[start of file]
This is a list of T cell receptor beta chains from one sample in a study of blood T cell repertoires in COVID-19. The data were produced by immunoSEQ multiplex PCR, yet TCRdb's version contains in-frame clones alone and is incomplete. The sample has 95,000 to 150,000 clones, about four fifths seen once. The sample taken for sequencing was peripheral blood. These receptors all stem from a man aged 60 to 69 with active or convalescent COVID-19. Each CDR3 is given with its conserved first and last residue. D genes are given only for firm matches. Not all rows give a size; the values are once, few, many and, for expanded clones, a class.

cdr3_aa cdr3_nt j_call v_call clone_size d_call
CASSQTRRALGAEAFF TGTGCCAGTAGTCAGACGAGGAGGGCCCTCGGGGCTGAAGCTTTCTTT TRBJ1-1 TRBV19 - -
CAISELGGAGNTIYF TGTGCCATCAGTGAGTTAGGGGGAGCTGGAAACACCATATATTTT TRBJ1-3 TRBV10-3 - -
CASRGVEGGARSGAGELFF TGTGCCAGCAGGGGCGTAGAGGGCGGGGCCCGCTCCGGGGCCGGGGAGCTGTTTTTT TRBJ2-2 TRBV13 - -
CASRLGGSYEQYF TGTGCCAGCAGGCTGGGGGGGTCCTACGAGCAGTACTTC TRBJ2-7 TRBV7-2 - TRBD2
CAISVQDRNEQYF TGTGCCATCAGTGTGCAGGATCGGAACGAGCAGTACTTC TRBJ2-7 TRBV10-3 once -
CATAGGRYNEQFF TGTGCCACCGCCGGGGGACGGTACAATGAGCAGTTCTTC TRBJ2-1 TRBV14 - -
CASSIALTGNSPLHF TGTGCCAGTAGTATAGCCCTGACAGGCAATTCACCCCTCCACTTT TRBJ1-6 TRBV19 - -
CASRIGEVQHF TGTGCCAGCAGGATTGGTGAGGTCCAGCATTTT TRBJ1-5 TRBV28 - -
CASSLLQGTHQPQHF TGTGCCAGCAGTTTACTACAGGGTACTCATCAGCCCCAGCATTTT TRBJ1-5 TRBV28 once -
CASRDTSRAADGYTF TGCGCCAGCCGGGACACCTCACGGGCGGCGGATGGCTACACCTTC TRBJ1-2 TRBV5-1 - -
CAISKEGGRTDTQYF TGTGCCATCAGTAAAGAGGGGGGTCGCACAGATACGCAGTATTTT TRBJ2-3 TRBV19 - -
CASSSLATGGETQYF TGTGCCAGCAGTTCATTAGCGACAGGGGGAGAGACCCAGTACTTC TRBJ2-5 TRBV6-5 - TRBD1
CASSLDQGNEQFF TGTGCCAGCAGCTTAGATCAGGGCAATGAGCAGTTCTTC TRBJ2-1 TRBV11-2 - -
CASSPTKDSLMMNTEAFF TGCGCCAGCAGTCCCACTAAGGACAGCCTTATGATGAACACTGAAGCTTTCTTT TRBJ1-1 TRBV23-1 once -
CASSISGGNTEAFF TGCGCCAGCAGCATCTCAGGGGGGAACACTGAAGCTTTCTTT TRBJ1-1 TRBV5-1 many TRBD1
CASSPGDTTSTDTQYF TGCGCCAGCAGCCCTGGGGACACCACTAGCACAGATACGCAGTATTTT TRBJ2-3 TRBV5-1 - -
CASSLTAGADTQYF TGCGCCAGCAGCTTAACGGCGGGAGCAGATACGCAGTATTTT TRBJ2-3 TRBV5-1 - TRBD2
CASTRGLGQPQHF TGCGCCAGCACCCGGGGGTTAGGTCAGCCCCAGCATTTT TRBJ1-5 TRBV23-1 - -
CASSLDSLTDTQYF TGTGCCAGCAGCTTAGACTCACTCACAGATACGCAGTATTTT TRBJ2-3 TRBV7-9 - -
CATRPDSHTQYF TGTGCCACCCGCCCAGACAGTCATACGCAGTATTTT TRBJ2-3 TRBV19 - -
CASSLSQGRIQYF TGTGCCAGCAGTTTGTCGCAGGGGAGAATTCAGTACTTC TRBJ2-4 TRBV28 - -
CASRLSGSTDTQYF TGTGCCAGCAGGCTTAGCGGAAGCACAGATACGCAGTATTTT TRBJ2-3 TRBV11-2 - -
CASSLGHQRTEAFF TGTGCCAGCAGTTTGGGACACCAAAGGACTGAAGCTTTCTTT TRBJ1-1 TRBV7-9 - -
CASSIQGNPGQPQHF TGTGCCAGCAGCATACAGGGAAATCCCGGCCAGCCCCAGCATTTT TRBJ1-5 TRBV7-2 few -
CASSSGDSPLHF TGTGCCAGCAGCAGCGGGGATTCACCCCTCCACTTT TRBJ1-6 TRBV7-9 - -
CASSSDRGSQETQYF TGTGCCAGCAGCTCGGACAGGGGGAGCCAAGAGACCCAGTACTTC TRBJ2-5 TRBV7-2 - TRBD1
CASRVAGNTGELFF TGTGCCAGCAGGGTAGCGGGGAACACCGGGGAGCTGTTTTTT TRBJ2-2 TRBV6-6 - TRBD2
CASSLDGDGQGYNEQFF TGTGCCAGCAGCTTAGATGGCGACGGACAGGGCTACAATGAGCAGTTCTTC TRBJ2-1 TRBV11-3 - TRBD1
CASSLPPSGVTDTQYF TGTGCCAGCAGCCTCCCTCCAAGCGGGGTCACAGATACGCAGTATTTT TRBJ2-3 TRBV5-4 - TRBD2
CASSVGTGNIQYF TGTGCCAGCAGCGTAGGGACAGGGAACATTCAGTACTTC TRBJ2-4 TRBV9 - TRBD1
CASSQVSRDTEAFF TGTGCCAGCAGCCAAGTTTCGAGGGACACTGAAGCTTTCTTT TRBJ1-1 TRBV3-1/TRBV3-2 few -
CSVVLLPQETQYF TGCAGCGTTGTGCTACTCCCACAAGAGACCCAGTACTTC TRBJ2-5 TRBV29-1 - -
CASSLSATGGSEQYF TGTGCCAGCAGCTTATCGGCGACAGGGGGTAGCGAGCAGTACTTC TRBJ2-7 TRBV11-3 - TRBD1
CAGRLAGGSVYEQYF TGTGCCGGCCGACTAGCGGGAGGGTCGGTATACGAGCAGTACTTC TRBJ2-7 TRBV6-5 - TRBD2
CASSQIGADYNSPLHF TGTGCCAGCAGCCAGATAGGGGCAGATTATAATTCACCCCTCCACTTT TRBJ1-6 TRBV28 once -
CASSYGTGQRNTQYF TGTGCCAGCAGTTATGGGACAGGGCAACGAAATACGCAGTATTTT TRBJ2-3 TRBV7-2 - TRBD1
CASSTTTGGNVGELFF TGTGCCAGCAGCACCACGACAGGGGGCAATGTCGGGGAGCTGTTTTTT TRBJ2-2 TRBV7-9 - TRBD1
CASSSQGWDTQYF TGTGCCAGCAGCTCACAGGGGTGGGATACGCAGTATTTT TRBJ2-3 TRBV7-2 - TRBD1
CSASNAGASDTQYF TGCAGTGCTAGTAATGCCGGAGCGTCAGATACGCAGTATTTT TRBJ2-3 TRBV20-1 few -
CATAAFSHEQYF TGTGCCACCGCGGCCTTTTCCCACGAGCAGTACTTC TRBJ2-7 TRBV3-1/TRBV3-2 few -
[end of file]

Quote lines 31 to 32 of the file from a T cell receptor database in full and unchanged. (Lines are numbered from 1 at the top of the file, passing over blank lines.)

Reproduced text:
CASSLPPSGVTDTQYF TGTGCCAGCAGCCTCCCTCCAAGCGGGGTCACAGATACGCAGTATTTT TRBJ2-3 TRBV5-4 - TRBD2
CASSVGTGNIQYF TGTGCCAGCAGCGTAGGGACAGGGAACATTCAGTACTTC TRBJ2-4 TRBV9 - TRBD1